Feature #337

Restrict DNS A records to DHCP lease addresses and provide for static entries

Added by rgmhtt about 11 years ago. Updated about 8 years ago.

Target version:
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The h<n> entries in DNS should only be for the addresses leased by DHCP. Currently it is for addresses 1-254 even though one of these addresses is the hda server and another is the gateway.

Currently in the /usr/bin/hdactl script the variables dyn_lo and dyn_hi are set twice (and used once!) and control the range for DHCP. They should be set earlier in the script and used also for the forward and reverse zone file construction.

Further, add an include into both zone files that can be customized by skilled users until a database controlled script can support the addition of statically addressed hosts within the domain.

e.g. add the line:

include custom-n2a.conf

in the hda-n2a.conf file and similar in the reverse file. Create these files with just a comment so that they can be added to as appropriate until this can be a database driven feature.


#1 Updated by rgmhtt about 11 years ago

While you are at it, just add dym_lo and dym_hi to the settings table where they belong.

#2 Updated by rgmhtt about 11 years ago

OK. Here is some fixes:

INSERT INTO `demo_development`.`settings` (`id`, `name`, `value`, `kind`) VALUES ('45', 'dhcp_dyn_lo', '100', 'network'), ('46', 'dhcp_dyn_hi', '250', 'network');

whatever the right value for id should be...

In /usr/bin/hdactl:

The following appear twice:

my $dyn_lo = $net . "." $settings{'dhcp_dyn_lo'};
my $dyn_hi = $net . "." $settings{'dhcp_dyn_hi'};

The next part is tricky. I don't know if I have it right...

It looks like the first appearance of the above commands was to use them to build the zone files in the first place! But it is in the print_named_conf sub, do they need to be in the fill_hosts_table, print_n2a_info, and print_a2n_info subs? But at least in these subs ...


foreach my $i (1 .. 14) {


foreach my $i ($dyn_lo .. $dyn_hi) {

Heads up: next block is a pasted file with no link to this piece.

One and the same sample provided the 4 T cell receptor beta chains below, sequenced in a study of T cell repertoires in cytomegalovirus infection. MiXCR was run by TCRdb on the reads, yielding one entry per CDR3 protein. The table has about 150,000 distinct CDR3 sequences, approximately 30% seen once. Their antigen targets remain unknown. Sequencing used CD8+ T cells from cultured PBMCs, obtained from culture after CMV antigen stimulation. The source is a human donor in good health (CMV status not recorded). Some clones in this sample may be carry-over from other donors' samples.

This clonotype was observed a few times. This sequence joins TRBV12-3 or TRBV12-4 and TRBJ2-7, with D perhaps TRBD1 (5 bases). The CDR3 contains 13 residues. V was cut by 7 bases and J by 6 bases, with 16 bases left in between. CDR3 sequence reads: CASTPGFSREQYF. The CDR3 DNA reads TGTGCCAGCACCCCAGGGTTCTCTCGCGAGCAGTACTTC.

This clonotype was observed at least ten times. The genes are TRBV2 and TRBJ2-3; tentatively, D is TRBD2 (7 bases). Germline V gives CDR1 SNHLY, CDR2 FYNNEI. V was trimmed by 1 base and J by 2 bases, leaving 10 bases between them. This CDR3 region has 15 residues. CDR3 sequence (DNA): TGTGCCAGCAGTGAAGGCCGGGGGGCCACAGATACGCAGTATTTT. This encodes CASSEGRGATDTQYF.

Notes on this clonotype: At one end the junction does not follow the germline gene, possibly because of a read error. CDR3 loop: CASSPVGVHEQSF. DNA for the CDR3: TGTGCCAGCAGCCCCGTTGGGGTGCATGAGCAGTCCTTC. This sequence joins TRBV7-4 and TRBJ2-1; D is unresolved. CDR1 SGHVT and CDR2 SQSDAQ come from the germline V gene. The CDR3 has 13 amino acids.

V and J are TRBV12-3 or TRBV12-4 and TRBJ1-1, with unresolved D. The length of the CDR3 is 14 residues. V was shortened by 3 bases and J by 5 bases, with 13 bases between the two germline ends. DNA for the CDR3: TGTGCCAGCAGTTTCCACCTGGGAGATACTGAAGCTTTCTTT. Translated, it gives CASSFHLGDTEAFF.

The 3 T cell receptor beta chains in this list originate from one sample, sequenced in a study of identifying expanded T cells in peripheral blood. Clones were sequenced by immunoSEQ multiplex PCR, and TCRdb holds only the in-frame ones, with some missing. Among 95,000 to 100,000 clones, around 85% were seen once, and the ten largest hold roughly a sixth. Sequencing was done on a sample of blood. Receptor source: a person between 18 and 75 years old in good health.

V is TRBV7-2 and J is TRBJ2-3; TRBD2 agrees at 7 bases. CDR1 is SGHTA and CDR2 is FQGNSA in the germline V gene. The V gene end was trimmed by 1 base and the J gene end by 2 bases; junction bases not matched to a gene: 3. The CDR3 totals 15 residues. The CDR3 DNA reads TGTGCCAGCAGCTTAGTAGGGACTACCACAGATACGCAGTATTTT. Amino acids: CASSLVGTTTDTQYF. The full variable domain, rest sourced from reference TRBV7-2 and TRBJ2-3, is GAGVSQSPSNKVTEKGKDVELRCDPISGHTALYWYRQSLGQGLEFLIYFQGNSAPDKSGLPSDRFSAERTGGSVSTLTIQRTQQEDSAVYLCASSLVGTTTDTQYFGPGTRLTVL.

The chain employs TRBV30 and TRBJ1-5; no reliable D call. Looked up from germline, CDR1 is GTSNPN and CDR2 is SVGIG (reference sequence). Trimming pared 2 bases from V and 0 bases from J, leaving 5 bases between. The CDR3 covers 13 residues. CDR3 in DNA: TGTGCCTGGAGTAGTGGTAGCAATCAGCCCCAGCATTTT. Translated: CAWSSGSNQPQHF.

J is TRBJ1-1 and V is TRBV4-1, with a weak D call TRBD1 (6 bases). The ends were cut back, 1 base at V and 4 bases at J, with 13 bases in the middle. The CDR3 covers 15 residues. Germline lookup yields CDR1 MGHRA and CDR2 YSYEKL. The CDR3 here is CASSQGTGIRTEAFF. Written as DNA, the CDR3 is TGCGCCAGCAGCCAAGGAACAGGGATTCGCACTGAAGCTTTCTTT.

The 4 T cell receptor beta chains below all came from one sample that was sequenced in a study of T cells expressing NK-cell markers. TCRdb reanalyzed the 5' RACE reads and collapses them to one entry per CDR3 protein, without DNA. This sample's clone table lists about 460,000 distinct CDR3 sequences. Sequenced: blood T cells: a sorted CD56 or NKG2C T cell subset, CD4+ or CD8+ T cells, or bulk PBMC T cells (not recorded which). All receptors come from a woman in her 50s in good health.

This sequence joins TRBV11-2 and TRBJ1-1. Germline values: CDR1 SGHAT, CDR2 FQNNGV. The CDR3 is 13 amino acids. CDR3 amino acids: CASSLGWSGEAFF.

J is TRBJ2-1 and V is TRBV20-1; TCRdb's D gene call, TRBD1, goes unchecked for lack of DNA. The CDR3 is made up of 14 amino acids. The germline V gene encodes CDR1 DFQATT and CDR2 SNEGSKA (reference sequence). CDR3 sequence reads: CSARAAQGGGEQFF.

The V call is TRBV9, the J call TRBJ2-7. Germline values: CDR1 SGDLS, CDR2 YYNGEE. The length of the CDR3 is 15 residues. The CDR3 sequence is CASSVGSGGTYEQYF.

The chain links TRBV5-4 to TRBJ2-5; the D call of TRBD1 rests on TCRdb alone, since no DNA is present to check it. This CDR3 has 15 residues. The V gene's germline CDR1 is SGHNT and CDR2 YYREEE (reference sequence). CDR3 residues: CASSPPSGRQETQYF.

if ($address > 0 && $address < 15) {


if ($address >= $dyn_lo && $address <= $dyn_hi) {

I don't know if I got the inequalities right... And this is only in the first sub.

Now in print_aliases sub, there is one line I am not sure of:

if (($ip > 0) && ($ip < 255)) {

Should this be changed to use $dyn_lo and $dym_hi as well?

#3 Updated by rgmhtt about 11 years ago

Some corrections and improvements over the prior recommendation:

First the fill_hosts_table sub. Now that I see what this does (for static IP addresses), it remains untouched, 1 - 254.

For the sub print_n2a_info sub:


my $dyn_lo = $settings{'dhcp_dyn_lo'};
my $dyn_hi = $settings{'dhcp_dyn_hi'};


foreach my $i (1 .. 254) {
printf $name2addr "%s\t\tA\t%s.%d\n",
$host[$i], $net, $i;

With a simple $GENERATE:

printf $name2addr "$GENERATE " $dyn_lo "-" $dyn_hi "\th$\t\tA\t" $net "$";

That SHOULD print:

$GENERATE lo-hi h$ A 192.168.1.$

Where lo is the content of $dyn_lo and hi is $dyn_hi and replace 192.168.1. with whatever is in $net.

Note that early copies of Cricket's BIND book had the $GENERATE wrong. Took me time to figure that out and send him an errata on it. I use this function a lot in my zone files.

For the print_a2n_info sub:

also add:

my $dyn_lo = $settings{'dhcp_dyn_lo'};
my $dyn_hi = $settings{'dhcp_dyn_hi'};


foreach my $i ($dyn_lo .. $dyn_hi) {
printf $addr2name "%d\tPTR\t%s.%s.\n",
$i, $host[$i], $domain;


printf $addr2name "$GENERATE " $dyn_lo "-" $dyn_hi "\t" $net "$\t\tPTR\t" $net "h$";

That SHOULD print:

$GENERATE lo-hi 192.168.1.$ PTR 192.168.1.h$

You can probably clean this up better than me. But I STILL don't feel I have the content of the hosts table being done right. Those A and PTR records should be handled better than it looks like they are. You are not SUPPOSE to have statically assigned addresses within your DHCP address range, but, well you never know what people will do.

Also I am missing printing the PTR for hda and router. Those need to be added directly to the print_a2n_info sub (and not give them h<addr> PTR records as is done now).

Now this could all work fine for the forward zone. But for the reverse zone, some like to have ALL addresses have PTR records so that if someone drops in a static addresses system and does not register it to the hosts file (if this is ONLY for static DHCP leases it IS a concern), then you want a PTR records. Your $host array COULD be used for this as a binary table. Set the table to 1s. Set the entry for hda, router, and lo-hi to 0s. As you print host table entries, set those $host entries to 0. Now loop through the table and make PTR records for these 'missing' addresses; perhaps with a reverse name of $i.client.domain.

Well let me know what you think.

All this would get close to supporting CIDR ranges. You only want to generate A records for addresses you are going to allocate and there are two camps on PTR records.

#4 Updated by ichat almost 11 years ago

A-records yes, but you may want to leeve alone the c-name-records, to be able to support external services like google apps...
also MX records should be protected, as well as defined with ...
it should not be set to ip but hostname only...

aso add the SPF functions to be able to define safty mesures if mail (spam) is installed to the system...

#5 Updated by bigfoot65 about 8 years ago

  • Priority changed from High to Medium

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